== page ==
So my two page speech was sent to the California Ranch for approval.

Up to that point I'd had two very, very indirect connections with President Reagan. I was living in LA when he was elected and a friend of mine was in the local reporter pool covering him. He told me of trailing Reagan as he went horseback riding a couple of day's after his election. The riding party reached a fence on the edge of the property and spotted a phalanx of photographers training lenses on them from a distant ridge. Reagan turned to one of his friends and said, "Okay, here's the plan. I'm gonna grab my chest and fall off this horse. You pretend to panic!" The man may have been a politician, but I thought that showed some class.

Years later, I was sharing an office with a writer deeply involved with the Democratic party. He came in one morning, incensed because Reagan had made a speech somewhere claiming the American armed forces were desegregated on December 7th, 1941 when a Philipino Houseboy at Pearl Harbor had picked up a machine gun and shot down a Japanese Zero.

After spending the morning phoning all his buddies to vent, he got the number of an old acquaintance working on the White House Staff. Connecting with the guy, he punched the speaker button so I could listen and harangued him for not knowing that the American forces were desegregated by an act of Congress signed by President Harry S. Truman (a Democrat) in 1948.

White House Guy: "You and I know that, Don. But the President remembers it differently because he was there. He saw it happen."

Don: "Saw it happen? What do you mean?"

White House Guy: "He saw that Philipino houseboy shoot down a Zero!"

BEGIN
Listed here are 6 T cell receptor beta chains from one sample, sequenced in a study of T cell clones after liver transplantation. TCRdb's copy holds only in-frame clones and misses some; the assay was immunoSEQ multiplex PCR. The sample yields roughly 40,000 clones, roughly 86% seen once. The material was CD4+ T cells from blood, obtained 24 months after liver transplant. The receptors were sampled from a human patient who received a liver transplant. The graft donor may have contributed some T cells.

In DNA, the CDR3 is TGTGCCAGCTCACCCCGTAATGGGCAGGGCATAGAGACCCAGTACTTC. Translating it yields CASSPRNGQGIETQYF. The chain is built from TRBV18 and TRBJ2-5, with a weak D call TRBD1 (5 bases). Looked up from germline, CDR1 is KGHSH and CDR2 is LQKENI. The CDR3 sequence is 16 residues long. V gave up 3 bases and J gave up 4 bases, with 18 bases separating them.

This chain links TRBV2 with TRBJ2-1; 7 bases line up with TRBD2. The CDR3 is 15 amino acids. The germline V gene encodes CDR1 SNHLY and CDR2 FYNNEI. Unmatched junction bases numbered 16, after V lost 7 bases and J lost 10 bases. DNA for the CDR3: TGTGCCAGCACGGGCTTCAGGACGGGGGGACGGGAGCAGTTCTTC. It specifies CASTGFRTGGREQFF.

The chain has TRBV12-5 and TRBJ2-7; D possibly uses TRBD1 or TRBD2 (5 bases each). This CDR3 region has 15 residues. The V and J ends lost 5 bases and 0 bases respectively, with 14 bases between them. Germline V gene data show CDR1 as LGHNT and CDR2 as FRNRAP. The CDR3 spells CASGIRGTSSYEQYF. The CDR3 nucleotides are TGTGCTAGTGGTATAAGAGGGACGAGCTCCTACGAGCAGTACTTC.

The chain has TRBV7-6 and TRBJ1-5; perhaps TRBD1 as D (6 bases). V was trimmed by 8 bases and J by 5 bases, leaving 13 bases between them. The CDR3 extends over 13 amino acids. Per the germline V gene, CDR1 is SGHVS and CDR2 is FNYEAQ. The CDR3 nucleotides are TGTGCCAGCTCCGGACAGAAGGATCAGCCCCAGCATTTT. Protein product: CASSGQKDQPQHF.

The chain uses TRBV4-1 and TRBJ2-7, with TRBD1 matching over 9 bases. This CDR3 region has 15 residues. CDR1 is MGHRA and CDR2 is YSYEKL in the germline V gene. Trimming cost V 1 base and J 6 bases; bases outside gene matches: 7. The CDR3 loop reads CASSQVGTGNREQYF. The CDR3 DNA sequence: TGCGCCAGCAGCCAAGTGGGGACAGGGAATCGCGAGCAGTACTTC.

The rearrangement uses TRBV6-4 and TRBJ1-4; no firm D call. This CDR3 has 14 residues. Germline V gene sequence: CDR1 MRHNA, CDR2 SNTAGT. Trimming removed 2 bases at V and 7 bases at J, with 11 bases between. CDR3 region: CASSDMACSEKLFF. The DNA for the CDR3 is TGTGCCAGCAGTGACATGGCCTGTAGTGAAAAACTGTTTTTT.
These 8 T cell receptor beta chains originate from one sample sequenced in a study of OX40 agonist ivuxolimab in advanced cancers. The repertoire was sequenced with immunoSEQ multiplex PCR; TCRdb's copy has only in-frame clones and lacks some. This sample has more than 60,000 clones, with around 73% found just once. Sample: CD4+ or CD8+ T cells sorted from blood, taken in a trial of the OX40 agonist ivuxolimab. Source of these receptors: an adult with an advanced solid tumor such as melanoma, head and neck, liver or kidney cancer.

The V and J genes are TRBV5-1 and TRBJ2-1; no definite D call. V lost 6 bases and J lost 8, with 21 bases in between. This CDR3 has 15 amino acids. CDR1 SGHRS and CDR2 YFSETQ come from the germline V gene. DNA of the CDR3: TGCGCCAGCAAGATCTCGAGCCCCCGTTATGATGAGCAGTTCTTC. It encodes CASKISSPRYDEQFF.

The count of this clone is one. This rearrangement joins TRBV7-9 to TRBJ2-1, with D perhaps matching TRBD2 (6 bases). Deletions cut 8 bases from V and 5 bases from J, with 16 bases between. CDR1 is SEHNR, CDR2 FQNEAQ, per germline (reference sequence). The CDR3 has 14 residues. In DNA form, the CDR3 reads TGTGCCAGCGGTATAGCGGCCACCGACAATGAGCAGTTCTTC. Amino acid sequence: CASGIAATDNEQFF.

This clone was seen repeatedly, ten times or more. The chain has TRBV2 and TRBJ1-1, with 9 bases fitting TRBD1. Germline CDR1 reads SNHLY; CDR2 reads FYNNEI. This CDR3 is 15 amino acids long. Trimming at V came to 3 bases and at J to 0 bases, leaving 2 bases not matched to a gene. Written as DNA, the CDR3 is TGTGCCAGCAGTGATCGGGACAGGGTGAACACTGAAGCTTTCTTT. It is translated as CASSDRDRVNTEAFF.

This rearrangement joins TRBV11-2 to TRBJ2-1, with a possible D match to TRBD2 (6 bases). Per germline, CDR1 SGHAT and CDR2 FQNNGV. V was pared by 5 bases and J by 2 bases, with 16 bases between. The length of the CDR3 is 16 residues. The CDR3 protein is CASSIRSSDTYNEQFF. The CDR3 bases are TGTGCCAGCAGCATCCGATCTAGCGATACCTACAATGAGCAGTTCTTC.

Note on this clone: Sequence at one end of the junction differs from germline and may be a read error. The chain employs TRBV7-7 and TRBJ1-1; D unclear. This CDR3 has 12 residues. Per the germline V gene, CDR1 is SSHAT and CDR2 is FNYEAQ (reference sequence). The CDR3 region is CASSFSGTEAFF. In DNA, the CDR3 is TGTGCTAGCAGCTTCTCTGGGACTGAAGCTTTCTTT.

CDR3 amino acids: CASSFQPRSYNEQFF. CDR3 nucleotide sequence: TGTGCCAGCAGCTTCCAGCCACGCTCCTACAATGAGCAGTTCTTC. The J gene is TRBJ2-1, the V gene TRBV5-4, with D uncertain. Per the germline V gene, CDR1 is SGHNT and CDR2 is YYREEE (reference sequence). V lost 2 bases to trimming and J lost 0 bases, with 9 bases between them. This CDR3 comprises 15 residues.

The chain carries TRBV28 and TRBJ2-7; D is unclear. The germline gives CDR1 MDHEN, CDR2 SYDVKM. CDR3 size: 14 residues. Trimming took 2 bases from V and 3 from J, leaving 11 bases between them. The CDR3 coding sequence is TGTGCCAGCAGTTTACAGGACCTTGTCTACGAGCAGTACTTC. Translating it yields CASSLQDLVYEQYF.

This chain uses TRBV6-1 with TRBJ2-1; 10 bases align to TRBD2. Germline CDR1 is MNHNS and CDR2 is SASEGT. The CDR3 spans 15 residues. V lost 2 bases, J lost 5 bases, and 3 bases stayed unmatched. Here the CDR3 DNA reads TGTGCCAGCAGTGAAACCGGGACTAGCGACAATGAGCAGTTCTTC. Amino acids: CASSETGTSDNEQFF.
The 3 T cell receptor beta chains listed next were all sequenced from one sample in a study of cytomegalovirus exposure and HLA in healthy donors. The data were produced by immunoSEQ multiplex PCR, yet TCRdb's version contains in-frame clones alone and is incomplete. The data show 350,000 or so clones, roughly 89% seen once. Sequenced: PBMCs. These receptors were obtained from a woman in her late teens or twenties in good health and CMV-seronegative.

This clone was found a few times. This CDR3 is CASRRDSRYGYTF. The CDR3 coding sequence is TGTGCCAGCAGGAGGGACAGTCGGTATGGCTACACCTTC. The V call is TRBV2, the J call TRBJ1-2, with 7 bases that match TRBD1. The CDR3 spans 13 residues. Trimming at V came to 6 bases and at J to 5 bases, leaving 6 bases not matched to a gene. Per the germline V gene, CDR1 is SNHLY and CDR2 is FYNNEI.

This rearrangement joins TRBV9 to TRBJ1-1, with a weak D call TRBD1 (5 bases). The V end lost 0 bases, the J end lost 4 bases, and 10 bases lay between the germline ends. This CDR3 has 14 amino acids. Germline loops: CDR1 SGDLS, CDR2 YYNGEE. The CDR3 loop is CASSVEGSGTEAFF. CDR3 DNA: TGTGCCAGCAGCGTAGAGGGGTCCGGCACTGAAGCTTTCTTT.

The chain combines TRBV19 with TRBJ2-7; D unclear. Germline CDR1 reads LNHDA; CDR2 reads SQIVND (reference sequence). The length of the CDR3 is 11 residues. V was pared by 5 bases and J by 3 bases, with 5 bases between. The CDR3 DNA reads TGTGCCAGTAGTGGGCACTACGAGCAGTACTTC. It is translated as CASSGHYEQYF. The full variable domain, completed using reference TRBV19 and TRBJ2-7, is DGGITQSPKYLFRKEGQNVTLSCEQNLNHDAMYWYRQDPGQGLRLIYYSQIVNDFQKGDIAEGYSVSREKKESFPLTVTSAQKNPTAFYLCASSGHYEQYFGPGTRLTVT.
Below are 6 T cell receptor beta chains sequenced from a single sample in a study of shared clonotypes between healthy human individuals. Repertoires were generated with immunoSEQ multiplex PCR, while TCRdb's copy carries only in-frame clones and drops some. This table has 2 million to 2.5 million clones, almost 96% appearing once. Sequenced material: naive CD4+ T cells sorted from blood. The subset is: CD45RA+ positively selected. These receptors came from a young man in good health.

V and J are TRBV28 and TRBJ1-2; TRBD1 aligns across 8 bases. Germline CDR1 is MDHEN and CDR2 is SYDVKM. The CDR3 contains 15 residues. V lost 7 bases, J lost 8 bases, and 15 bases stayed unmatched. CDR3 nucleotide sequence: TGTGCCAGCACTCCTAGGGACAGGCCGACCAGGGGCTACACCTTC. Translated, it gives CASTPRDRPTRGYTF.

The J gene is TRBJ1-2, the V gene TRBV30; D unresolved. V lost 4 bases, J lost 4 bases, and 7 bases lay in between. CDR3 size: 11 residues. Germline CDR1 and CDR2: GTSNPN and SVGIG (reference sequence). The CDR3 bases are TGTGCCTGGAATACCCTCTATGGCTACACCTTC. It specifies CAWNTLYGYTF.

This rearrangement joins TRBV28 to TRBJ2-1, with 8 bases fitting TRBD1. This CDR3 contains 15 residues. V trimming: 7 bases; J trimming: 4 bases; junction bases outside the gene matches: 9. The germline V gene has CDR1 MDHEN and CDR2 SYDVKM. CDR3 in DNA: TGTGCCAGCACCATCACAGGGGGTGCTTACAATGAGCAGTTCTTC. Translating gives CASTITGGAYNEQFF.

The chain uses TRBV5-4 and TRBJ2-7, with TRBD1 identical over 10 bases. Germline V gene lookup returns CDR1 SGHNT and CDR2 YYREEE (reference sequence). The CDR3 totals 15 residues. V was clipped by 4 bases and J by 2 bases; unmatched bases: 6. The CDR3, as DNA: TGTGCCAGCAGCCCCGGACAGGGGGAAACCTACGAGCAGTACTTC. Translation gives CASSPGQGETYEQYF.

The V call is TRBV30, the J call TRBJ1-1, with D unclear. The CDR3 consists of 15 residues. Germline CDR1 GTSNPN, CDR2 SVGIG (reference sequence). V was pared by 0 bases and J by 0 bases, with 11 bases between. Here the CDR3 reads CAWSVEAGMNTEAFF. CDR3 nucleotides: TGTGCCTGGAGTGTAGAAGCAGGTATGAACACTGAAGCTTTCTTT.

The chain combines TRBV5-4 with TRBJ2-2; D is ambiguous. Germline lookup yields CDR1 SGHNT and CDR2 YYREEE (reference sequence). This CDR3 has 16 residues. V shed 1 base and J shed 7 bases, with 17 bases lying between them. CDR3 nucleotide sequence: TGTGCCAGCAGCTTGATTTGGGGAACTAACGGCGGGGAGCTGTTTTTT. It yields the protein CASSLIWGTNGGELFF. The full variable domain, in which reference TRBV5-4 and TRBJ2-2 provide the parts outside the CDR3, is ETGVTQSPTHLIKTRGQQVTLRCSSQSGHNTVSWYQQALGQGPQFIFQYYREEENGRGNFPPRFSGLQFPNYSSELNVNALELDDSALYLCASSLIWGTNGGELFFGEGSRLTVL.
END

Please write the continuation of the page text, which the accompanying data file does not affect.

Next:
Don: "Reagan was at Pearl Harbor?"

White House Guy: "He was there for the master, the two shot, the close-ups..."

I laughed my ass off.

Anyway -- my speech got to Reagan about two days before we had to shoot it. Which was the day before the episode would air. We had booked a CBS News studio in LA and one of our Executive Producers there would supervise, satellite feed it to us, so we could feed the completed show back to CBS before nightfall, allowing CBS to run special promos during that night's World Series game. (Toronto/Atlanta -- we won!)

Our guy called me the morning of the shoot, really nervous. We hadn't heard a word since the speech was delivered and had just gotten a call from Reagan's limo saying he wanted some changes. Because the rest of the show was cut and we were waiting to drop in his 90 seconds, our guy was now worried about coming in too long or too short. I told him to call back if he needed a rewrite.

Ten minutes later he called from make-up. Reagan was in the chair and needed to talk to me. It seemed important. Our conversation went like this...

Ron: Jim, it's Ron Reagan.

Me. Mr. President...

Ron: I wanted to change the speech.

Me. Okay...

Ron: I'd like to say "Thank You" at the end. Is that all right with you?

Me: Sure. That's great.

Ron: Okay, then. Nice to talk to you.

And he was gone. Less than ten minutes later, our guy called back. The shoot was done. One take. No cue cards. No teleprompter. The timing -- exactly 90 seconds.

I never thought much of Ronald Reagan as an actor. I didn't think much of him as a politician. But I'll say this -- he was a real pro, and nice about it as well.

1 comment:

Anonymous said...

Great story